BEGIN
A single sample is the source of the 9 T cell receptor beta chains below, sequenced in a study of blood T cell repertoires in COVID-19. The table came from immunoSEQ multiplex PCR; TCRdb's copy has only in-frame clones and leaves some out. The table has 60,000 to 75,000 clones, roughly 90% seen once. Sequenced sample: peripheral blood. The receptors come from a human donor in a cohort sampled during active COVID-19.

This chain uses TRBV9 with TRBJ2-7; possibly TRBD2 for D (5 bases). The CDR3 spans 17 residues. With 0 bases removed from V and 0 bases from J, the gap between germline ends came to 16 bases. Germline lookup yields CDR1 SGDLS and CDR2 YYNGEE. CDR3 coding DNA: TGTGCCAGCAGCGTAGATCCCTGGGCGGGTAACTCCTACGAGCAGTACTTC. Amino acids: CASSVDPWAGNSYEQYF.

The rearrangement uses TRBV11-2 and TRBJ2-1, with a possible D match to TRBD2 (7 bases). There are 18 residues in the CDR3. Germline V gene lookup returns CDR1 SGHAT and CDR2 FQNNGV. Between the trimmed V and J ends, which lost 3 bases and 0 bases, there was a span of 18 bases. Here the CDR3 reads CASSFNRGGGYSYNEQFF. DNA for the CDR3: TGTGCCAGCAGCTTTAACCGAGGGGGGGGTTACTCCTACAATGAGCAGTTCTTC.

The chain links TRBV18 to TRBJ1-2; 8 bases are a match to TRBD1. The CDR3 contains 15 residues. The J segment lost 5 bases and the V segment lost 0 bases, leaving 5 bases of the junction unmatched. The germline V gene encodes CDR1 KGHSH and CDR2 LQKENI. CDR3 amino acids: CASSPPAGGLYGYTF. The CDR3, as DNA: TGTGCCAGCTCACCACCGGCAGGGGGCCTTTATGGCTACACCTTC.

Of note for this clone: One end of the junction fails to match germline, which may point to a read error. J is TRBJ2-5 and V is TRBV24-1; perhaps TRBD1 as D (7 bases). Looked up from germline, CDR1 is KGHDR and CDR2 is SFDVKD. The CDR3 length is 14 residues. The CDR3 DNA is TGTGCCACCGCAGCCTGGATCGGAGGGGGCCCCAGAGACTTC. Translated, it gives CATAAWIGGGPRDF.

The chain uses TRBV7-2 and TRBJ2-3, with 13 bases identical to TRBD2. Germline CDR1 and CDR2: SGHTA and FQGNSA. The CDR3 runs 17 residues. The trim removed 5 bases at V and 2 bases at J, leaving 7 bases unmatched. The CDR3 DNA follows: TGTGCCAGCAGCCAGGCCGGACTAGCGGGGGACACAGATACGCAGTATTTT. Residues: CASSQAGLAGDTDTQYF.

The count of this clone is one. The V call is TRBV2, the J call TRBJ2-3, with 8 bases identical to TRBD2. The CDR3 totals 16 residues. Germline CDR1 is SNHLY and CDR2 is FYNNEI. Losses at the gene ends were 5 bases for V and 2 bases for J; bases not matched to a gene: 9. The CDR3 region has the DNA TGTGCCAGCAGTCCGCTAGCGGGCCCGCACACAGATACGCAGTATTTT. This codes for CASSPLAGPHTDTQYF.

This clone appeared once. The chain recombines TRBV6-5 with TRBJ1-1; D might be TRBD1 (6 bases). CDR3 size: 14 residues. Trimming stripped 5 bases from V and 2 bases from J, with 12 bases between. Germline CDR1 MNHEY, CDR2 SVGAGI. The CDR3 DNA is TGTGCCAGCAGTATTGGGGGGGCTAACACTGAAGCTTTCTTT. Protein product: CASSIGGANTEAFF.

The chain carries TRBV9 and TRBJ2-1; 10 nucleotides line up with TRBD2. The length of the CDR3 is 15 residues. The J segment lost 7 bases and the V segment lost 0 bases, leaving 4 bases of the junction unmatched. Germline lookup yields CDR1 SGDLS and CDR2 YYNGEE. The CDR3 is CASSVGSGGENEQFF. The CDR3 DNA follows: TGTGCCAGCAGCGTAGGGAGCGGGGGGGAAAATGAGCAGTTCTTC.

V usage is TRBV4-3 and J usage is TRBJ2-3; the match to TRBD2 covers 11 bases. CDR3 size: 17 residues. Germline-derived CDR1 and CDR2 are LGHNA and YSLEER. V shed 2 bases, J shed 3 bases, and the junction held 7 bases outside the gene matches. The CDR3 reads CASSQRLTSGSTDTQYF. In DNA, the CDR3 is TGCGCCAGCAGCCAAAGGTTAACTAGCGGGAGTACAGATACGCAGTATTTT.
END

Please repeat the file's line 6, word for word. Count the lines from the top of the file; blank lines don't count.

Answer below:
The chain uses TRBV7-2 and TRBJ2-3, with 13 bases identical to TRBD2. Germline CDR1 and CDR2: SGHTA and FQGNSA. The CDR3 runs 17 residues. The trim removed 5 bases at V and 2 bases at J, leaving 7 bases unmatched. The CDR3 DNA follows: TGTGCCAGCAGCCAGGCCGGACTAGCGGGGGACACAGATACGCAGTATTTT. Residues: CASSQAGLAGDTDTQYF.